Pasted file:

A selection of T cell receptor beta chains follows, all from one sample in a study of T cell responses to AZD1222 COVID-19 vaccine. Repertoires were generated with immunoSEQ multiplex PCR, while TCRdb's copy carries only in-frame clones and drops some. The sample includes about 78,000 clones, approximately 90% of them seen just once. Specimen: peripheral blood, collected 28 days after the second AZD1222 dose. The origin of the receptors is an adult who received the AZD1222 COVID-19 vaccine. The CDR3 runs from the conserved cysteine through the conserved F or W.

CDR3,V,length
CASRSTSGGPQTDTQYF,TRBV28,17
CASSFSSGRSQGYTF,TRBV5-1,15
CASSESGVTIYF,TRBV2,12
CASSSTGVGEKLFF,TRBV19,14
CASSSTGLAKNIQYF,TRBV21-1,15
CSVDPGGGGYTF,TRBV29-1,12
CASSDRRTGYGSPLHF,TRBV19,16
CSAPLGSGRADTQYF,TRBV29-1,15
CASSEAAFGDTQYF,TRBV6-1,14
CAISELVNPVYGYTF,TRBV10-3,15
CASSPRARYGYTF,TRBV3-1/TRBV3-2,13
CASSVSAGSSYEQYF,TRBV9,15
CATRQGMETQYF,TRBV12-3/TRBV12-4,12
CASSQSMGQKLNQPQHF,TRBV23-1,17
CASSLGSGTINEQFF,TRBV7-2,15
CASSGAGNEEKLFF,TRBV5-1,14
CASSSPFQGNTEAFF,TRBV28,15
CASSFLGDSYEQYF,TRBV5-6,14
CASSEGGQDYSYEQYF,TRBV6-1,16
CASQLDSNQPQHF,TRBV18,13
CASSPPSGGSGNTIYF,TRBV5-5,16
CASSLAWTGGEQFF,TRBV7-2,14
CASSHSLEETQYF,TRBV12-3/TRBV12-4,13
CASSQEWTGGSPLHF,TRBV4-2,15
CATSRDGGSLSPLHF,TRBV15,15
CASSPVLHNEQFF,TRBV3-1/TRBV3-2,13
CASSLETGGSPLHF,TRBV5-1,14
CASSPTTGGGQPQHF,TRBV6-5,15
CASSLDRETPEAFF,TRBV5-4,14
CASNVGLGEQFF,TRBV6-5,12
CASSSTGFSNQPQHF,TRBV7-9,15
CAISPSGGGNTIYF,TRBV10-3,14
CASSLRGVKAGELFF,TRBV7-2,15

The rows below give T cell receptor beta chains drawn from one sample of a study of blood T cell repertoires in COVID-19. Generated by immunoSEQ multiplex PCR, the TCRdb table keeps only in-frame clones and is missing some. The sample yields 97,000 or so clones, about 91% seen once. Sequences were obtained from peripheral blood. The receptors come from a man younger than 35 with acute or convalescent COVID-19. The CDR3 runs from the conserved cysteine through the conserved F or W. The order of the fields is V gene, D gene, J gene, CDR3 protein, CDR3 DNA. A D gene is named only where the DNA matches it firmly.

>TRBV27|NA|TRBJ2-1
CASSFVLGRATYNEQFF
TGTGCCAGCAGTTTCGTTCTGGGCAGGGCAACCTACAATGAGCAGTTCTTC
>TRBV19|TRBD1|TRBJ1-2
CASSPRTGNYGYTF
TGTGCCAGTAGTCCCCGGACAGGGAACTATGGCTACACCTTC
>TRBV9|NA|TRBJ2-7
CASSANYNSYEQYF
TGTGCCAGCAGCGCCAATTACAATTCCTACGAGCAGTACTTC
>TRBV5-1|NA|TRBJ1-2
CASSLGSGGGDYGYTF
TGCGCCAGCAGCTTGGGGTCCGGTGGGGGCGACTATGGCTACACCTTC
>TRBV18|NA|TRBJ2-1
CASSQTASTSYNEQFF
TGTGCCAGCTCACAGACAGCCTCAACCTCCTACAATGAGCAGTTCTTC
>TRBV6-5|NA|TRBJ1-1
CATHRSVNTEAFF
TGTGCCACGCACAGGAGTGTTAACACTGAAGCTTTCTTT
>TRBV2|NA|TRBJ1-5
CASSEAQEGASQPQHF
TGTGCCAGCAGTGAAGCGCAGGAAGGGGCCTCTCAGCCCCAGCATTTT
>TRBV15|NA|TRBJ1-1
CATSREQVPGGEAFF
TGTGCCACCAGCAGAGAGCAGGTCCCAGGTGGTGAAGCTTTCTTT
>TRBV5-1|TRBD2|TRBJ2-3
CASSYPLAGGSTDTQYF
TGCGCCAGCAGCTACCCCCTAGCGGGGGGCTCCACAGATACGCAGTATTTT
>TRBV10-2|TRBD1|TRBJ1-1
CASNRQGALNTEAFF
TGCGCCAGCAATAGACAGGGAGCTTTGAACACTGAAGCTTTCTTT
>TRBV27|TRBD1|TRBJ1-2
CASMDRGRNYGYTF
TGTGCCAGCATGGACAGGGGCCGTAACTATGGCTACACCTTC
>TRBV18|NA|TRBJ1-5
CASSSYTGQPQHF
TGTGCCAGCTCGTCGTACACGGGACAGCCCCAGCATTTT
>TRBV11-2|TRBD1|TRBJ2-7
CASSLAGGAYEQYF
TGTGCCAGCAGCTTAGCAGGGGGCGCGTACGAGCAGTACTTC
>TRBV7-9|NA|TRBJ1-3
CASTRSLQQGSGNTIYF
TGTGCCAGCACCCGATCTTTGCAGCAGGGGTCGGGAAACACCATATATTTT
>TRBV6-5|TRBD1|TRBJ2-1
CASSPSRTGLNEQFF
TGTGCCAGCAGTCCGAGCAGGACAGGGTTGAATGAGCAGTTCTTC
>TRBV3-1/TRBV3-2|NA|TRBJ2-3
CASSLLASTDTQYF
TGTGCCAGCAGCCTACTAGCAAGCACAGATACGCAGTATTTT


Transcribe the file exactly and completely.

A selection of T cell receptor beta chains follows, all from one sample in a study of T cell responses to AZD1222 COVID-19 vaccine. Repertoires were generated with immunoSEQ multiplex PCR, while TCRdb's copy carries only in-frame clones and drops some. The sample includes about 78,000 clones, approximately 90% of them seen just once. Specimen: peripheral blood, collected 28 days after the second AZD1222 dose. The origin of the receptors is an adult who received the AZD1222 COVID-19 vaccine. The CDR3 runs from the conserved cysteine through the conserved F or W.

CDR3,V,length
CASRSTSGGPQTDTQYF,TRBV28,17
CASSFSSGRSQGYTF,TRBV5-1,15
CASSESGVTIYF,TRBV2,12
CASSSTGVGEKLFF,TRBV19,14
CASSSTGLAKNIQYF,TRBV21-1,15
CSVDPGGGGYTF,TRBV29-1,12
CASSDRRTGYGSPLHF,TRBV19,16
CSAPLGSGRADTQYF,TRBV29-1,15
CASSEAAFGDTQYF,TRBV6-1,14
CAISELVNPVYGYTF,TRBV10-3,15
CASSPRARYGYTF,TRBV3-1/TRBV3-2,13
CASSVSAGSSYEQYF,TRBV9,15
CATRQGMETQYF,TRBV12-3/TRBV12-4,12
CASSQSMGQKLNQPQHF,TRBV23-1,17
CASSLGSGTINEQFF,TRBV7-2,15
CASSGAGNEEKLFF,TRBV5-1,14
CASSSPFQGNTEAFF,TRBV28,15
CASSFLGDSYEQYF,TRBV5-6,14
CASSEGGQDYSYEQYF,TRBV6-1,16
CASQLDSNQPQHF,TRBV18,13
CASSPPSGGSGNTIYF,TRBV5-5,16
CASSLAWTGGEQFF,TRBV7-2,14
CASSHSLEETQYF,TRBV12-3/TRBV12-4,13
CASSQEWTGGSPLHF,TRBV4-2,15
CATSRDGGSLSPLHF,TRBV15,15
CASSPVLHNEQFF,TRBV3-1/TRBV3-2,13
CASSLETGGSPLHF,TRBV5-1,14
CASSPTTGGGQPQHF,TRBV6-5,15
CASSLDRETPEAFF,TRBV5-4,14
CASNVGLGEQFF,TRBV6-5,12
CASSSTGFSNQPQHF,TRBV7-9,15
CAISPSGGGNTIYF,TRBV10-3,14
CASSLRGVKAGELFF,TRBV7-2,15

The rows below give T cell receptor beta chains drawn from one sample of a study of blood T cell repertoires in COVID-19. Generated by immunoSEQ multiplex PCR, the TCRdb table keeps only in-frame clones and is missing some. The sample yields 97,000 or so clones, about 91% seen once. Sequences were obtained from peripheral blood. The receptors come from a man younger than 35 with acute or convalescent COVID-19. The CDR3 runs from the conserved cysteine through the conserved F or W. The order of the fields is V gene, D gene, J gene, CDR3 protein, CDR3 DNA. A D gene is named only where the DNA matches it firmly.

>TRBV27|NA|TRBJ2-1
CASSFVLGRATYNEQFF
TGTGCCAGCAGTTTCGTTCTGGGCAGGGCAACCTACAATGAGCAGTTCTTC
>TRBV19|TRBD1|TRBJ1-2
CASSPRTGNYGYTF
TGTGCCAGTAGTCCCCGGACAGGGAACTATGGCTACACCTTC
>TRBV9|NA|TRBJ2-7
CASSANYNSYEQYF
TGTGCCAGCAGCGCCAATTACAATTCCTACGAGCAGTACTTC
>TRBV5-1|NA|TRBJ1-2
CASSLGSGGGDYGYTF
TGCGCCAGCAGCTTGGGGTCCGGTGGGGGCGACTATGGCTACACCTTC
>TRBV18|NA|TRBJ2-1
CASSQTASTSYNEQFF
TGTGCCAGCTCACAGACAGCCTCAACCTCCTACAATGAGCAGTTCTTC
>TRBV6-5|NA|TRBJ1-1
CATHRSVNTEAFF
TGTGCCACGCACAGGAGTGTTAACACTGAAGCTTTCTTT
>TRBV2|NA|TRBJ1-5
CASSEAQEGASQPQHF
TGTGCCAGCAGTGAAGCGCAGGAAGGGGCCTCTCAGCCCCAGCATTTT
>TRBV15|NA|TRBJ1-1
CATSREQVPGGEAFF
TGTGCCACCAGCAGAGAGCAGGTCCCAGGTGGTGAAGCTTTCTTT
>TRBV5-1|TRBD2|TRBJ2-3
CASSYPLAGGSTDTQYF
TGCGCCAGCAGCTACCCCCTAGCGGGGGGCTCCACAGATACGCAGTATTTT
>TRBV10-2|TRBD1|TRBJ1-1
CASNRQGALNTEAFF
TGCGCCAGCAATAGACAGGGAGCTTTGAACACTGAAGCTTTCTTT
>TRBV27|TRBD1|TRBJ1-2
CASMDRGRNYGYTF
TGTGCCAGCATGGACAGGGGCCGTAACTATGGCTACACCTTC
>TRBV18|NA|TRBJ1-5
CASSSYTGQPQHF
TGTGCCAGCTCGTCGTACACGGGACAGCCCCAGCATTTT
>TRBV11-2|TRBD1|TRBJ2-7
CASSLAGGAYEQYF
TGTGCCAGCAGCTTAGCAGGGGGCGCGTACGAGCAGTACTTC
>TRBV7-9|NA|TRBJ1-3
CASTRSLQQGSGNTIYF
TGTGCCAGCACCCGATCTTTGCAGCAGGGGTCGGGAAACACCATATATTTT
>TRBV6-5|TRBD1|TRBJ2-1
CASSPSRTGLNEQFF
TGTGCCAGCAGTCCGAGCAGGACAGGGTTGAATGAGCAGTTCTTC
>TRBV3-1/TRBV3-2|NA|TRBJ2-3
CASSLLASTDTQYF
TGTGCCAGCAGCCTACTAGCAAGCACAGATACGCAGTATTTT